Thursday, April 2, 2009

Nancy Drew Meets Barnabas Collins

Long ago in my youth, I can remember summer days with no place to go, no one to play with and nothing better to do than run my finger across all the spines of the books on our shelves trying to determine which one to read next. Often, Nancy Drew would lure me with the thrill of yet another mystery to solve. I would stretch out on the sofa, pillow behind my head, book in the air, and spend all afternoon helping Nancy figure out The Mystery of the Hidden Staircase or The Secret of the Old Clock. When I had gone through all of our books, I would climb the steps of the bookmobile when it stopped in front of our house and find another mystery to solve. Nancy and I solved quite a few puzzles those summers.

My taste wasn’t limited to Nancy’s adventures and soon Barnabas Collins stepped into my library and I met a whole new group of people some of whom only came out at night. Collinwood, the mansion, was frequented by various related people who had their own quirks – full moons, sunlight, mysterious pasts, and nefarious connections. For a mere 50 cents, I could venture into their world and come out safely on the other side having figured out how to survive a visit to Collinwood. (The secret seems to be that you’re pretty much safe in the daytime.) Poor ol’ Barnabas never could keep a girlfriend.

My youthful reading pursuits also included a selection of books about dogs – heroic dogs, kidnapped dogs, funny dogs, and how to get your dog to do tricks. For a while, I read about handwriting analysis and writing in secret code. A few classics made their way into my bookish pursuits, probably due to a school assignment, but some of them I came to love.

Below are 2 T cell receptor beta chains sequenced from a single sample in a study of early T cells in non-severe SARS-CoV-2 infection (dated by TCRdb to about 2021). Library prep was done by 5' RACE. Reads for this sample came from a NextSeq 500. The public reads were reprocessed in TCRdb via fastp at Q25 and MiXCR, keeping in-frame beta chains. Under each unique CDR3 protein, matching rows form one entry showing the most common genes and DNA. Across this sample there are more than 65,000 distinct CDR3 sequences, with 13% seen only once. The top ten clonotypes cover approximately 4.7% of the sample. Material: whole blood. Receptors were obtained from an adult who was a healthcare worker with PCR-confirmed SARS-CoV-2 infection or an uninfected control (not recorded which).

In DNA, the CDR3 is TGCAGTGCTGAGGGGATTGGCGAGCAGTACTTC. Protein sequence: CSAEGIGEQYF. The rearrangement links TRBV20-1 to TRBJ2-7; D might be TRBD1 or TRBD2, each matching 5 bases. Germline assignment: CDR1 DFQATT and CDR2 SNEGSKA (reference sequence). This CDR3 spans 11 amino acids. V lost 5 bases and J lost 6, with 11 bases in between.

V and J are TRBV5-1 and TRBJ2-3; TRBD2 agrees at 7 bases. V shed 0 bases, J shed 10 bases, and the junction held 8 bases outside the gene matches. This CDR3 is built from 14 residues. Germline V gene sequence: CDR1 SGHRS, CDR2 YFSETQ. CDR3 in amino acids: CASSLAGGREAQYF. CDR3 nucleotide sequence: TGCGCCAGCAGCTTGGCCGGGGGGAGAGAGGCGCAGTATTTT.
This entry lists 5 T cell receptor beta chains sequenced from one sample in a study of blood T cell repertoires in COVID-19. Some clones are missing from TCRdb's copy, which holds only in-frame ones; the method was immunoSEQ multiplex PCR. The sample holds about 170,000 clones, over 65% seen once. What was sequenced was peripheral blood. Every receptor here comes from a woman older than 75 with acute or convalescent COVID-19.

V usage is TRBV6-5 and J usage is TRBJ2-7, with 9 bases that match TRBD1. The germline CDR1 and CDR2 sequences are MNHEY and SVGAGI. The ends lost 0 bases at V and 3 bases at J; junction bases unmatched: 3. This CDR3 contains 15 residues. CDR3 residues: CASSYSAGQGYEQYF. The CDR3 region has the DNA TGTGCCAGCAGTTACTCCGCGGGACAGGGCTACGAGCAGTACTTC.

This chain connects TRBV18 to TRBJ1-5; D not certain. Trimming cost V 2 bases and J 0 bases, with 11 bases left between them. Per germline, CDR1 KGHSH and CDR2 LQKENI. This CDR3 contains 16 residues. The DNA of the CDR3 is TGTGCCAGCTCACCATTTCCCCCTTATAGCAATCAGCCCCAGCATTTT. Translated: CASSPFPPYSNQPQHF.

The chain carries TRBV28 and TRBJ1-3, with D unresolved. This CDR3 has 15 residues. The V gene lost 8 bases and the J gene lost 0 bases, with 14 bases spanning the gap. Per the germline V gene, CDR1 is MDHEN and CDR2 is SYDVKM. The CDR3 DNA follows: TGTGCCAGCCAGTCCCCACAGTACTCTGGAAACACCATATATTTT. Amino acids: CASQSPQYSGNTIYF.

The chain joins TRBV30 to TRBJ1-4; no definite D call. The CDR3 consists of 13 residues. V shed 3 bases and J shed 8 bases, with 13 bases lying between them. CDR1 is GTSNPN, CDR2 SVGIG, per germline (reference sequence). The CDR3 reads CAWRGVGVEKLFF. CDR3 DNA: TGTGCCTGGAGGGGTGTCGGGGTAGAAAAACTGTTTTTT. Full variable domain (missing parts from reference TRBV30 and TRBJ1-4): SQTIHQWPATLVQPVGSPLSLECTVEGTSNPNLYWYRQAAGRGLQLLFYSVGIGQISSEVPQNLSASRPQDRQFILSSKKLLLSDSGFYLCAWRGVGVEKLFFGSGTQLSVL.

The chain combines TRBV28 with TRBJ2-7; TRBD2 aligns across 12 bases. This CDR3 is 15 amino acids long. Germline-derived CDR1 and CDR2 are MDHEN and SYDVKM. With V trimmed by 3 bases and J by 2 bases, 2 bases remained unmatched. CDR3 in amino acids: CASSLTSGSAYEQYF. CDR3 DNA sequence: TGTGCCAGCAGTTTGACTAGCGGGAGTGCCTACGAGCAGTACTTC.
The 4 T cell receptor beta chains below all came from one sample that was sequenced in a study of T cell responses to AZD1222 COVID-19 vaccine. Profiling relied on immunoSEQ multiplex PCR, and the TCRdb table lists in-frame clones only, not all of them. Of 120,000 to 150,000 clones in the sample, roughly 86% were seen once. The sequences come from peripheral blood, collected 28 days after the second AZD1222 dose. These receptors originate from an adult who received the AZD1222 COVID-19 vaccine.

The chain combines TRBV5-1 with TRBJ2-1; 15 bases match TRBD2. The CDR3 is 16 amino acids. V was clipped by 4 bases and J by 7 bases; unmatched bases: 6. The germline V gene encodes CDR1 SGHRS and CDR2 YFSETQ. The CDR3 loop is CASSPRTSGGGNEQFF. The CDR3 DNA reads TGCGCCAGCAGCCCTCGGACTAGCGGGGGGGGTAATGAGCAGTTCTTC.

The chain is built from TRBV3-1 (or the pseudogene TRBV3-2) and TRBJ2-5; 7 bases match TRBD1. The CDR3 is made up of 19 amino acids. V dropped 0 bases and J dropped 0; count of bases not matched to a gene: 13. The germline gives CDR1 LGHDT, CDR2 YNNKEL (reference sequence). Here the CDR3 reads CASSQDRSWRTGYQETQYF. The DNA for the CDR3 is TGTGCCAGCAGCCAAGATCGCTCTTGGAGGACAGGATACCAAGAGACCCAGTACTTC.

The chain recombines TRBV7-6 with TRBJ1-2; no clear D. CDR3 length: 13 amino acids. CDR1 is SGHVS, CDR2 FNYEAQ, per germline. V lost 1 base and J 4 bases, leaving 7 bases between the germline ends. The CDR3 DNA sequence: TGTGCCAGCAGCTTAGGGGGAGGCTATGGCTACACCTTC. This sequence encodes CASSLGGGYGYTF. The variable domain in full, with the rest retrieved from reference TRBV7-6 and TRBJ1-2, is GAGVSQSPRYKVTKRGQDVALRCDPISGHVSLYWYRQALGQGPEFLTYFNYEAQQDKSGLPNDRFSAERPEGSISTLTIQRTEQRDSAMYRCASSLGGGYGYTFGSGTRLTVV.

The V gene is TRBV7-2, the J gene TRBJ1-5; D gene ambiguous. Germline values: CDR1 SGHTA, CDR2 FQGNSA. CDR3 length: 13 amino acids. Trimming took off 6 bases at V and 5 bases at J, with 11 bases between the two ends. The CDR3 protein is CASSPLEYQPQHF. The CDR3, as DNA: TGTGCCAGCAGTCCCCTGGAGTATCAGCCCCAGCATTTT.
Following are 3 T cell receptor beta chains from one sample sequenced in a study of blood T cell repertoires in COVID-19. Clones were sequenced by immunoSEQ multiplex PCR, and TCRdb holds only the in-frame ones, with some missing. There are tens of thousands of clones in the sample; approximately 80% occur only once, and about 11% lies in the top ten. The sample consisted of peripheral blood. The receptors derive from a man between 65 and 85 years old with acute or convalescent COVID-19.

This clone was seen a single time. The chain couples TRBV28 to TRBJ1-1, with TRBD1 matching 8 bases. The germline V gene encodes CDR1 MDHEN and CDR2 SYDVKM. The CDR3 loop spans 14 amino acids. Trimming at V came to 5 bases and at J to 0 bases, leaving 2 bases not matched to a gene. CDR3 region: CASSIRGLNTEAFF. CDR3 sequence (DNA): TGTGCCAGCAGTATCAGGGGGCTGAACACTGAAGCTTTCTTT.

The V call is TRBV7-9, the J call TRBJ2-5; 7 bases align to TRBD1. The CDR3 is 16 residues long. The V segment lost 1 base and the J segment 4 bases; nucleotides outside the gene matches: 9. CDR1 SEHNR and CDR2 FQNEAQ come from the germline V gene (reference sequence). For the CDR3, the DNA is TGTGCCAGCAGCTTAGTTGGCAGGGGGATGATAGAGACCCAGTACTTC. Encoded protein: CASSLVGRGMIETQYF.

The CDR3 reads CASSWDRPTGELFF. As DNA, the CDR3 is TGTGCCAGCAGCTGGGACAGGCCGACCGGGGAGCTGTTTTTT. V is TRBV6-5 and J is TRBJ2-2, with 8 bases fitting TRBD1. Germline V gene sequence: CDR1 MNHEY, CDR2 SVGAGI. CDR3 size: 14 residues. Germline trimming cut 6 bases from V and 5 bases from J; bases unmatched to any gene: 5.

Nowadays, most of the time, I have a book that lies marked beside my chair or on the kitchen counter or under the fur on my desk or in the car or some other place where I have laid it down when I had to stop reading to do something infinitely more important. I try desperately not to get too involved in a book when I have a show coming up and there’s work to be done, but I do like to take them with me when we go. It makes the ride shorter and sometimes, traffic bearable. I finished one on our trip to Baltimore and now I’m ready to welcome summer reading weather. For me, that means an almost perfect combination of warm days, a light breeze, and a bit of sunshine. My front porch is waiting.


  1. the beginning of spring is a perfect time to read books , my childhood memories bring me the collection of Agatha Christie, Conan Doyle, the romantic and excessive Sandokan. Are still in my parents' house those books where to the office of private investigator a mysterious woman (and pretty obviously) and in trouble need help, that only the astute detective could solve. In autumn I read again the books of Jane Austen.

  2. Doris -What a wonderful memory you have of your books and the pleasures they can bring. It gives me something else to add to my reading list too!

  3. I still have all my Nancy Drew books. They are part of my childhood treasures. Sharon


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